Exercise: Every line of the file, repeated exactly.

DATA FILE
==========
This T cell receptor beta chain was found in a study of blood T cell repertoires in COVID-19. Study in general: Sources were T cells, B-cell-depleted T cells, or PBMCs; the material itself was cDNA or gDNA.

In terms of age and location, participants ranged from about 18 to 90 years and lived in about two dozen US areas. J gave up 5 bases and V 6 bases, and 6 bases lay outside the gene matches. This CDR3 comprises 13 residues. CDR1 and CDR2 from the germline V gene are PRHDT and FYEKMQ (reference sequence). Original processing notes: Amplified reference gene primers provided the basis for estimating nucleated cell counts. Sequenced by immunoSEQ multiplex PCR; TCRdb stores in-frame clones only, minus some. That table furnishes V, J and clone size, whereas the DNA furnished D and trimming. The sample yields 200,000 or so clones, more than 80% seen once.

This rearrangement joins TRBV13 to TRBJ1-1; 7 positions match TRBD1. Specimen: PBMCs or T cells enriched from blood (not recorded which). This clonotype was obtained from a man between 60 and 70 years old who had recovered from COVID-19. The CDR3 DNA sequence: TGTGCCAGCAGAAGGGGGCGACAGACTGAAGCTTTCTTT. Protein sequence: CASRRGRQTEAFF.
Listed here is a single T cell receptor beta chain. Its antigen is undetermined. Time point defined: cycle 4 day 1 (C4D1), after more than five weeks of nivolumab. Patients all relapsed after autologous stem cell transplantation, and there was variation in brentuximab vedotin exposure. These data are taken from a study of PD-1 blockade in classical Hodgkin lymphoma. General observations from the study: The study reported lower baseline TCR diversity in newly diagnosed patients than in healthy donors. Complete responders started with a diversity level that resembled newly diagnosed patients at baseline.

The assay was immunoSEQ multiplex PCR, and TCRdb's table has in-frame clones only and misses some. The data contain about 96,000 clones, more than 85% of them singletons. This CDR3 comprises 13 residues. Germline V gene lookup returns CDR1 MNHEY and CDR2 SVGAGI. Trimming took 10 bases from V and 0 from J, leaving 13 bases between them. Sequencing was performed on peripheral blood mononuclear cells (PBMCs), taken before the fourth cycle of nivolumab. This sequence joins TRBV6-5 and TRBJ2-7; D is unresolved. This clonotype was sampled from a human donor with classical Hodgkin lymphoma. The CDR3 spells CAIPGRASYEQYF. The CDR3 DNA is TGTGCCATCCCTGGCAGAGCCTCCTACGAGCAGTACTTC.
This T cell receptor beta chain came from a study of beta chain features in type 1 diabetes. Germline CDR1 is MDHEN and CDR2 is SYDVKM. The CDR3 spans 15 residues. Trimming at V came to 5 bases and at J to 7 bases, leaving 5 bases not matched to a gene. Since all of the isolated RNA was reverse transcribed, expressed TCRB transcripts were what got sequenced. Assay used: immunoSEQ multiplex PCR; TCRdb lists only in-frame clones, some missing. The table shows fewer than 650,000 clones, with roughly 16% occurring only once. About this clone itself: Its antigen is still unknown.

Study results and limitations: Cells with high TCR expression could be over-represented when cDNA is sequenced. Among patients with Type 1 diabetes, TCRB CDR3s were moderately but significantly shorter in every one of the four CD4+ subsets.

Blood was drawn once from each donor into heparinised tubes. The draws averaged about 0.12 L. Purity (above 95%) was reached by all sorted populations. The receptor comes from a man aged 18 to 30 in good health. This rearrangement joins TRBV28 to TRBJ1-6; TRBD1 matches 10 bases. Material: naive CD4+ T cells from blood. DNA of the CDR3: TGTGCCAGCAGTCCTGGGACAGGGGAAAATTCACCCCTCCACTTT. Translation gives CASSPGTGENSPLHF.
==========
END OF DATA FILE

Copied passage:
This T cell receptor beta chain was found in a study of blood T cell repertoires in COVID-19. Study in general: Sources were T cells, B-cell-depleted T cells, or PBMCs; the material itself was cDNA or gDNA.

In terms of age and location, participants ranged from about 18 to 90 years and lived in about two dozen US areas. J gave up 5 bases and V 6 bases, and 6 bases lay outside the gene matches. This CDR3 comprises 13 residues. CDR1 and CDR2 from the germline V gene are PRHDT and FYEKMQ (reference sequence). Original processing notes: Amplified reference gene primers provided the basis for estimating nucleated cell counts. Sequenced by immunoSEQ multiplex PCR; TCRdb stores in-frame clones only, minus some. That table furnishes V, J and clone size, whereas the DNA furnished D and trimming. The sample yields 200,000 or so clones, more than 80% seen once.

This rearrangement joins TRBV13 to TRBJ1-1; 7 positions match TRBD1. Specimen: PBMCs or T cells enriched from blood (not recorded which). This clonotype was obtained from a man between 60 and 70 years old who had recovered from COVID-19. The CDR3 DNA sequence: TGTGCCAGCAGAAGGGGGCGACAGACTGAAGCTTTCTTT. Protein sequence: CASRRGRQTEAFF.
Listed here is a single T cell receptor beta chain. Its antigen is undetermined. Time point defined: cycle 4 day 1 (C4D1), after more than five weeks of nivolumab. Patients all relapsed after autologous stem cell transplantation, and there was variation in brentuximab vedotin exposure. These data are taken from a study of PD-1 blockade in classical Hodgkin lymphoma. General observations from the study: The study reported lower baseline TCR diversity in newly diagnosed patients than in healthy donors. Complete responders started with a diversity level that resembled newly diagnosed patients at baseline.

The assay was immunoSEQ multiplex PCR, and TCRdb's table has in-frame clones only and misses some. The data contain about 96,000 clones, more than 85% of them singletons. This CDR3 comprises 13 residues. Germline V gene lookup returns CDR1 MNHEY and CDR2 SVGAGI. Trimming took 10 bases from V and 0 from J, leaving 13 bases between them. Sequencing was performed on peripheral blood mononuclear cells (PBMCs), taken before the fourth cycle of nivolumab. This sequence joins TRBV6-5 and TRBJ2-7; D is unresolved. This clonotype was sampled from a human donor with classical Hodgkin lymphoma. The CDR3 spells CAIPGRASYEQYF. The CDR3 DNA is TGTGCCATCCCTGGCAGAGCCTCCTACGAGCAGTACTTC.
This T cell receptor beta chain came from a study of beta chain features in type 1 diabetes. Germline CDR1 is MDHEN and CDR2 is SYDVKM. The CDR3 spans 15 residues. Trimming at V came to 5 bases and at J to 7 bases, leaving 5 bases not matched to a gene. Since all of the isolated RNA was reverse transcribed, expressed TCRB transcripts were what got sequenced. Assay used: immunoSEQ multiplex PCR; TCRdb lists only in-frame clones, some missing. The table shows fewer than 650,000 clones, with roughly 16% occurring only once. About this clone itself: Its antigen is still unknown.

Study results and limitations: Cells with high TCR expression could be over-represented when cDNA is sequenced. Among patients with Type 1 diabetes, TCRB CDR3s were moderately but significantly shorter in every one of the four CD4+ subsets.

Blood was drawn once from each donor into heparinised tubes. The draws averaged about 0.12 L. Purity (above 95%) was reached by all sorted populations. The receptor comes from a man aged 18 to 30 in good health. This rearrangement joins TRBV28 to TRBJ1-6; TRBD1 matches 10 bases. Material: naive CD4+ T cells from blood. DNA of the CDR3: TGTGCCAGCAGTCCTGGGACAGGGGAAAATTCACCCCTCCACTTT. Translation gives CASSPGTGENSPLHF.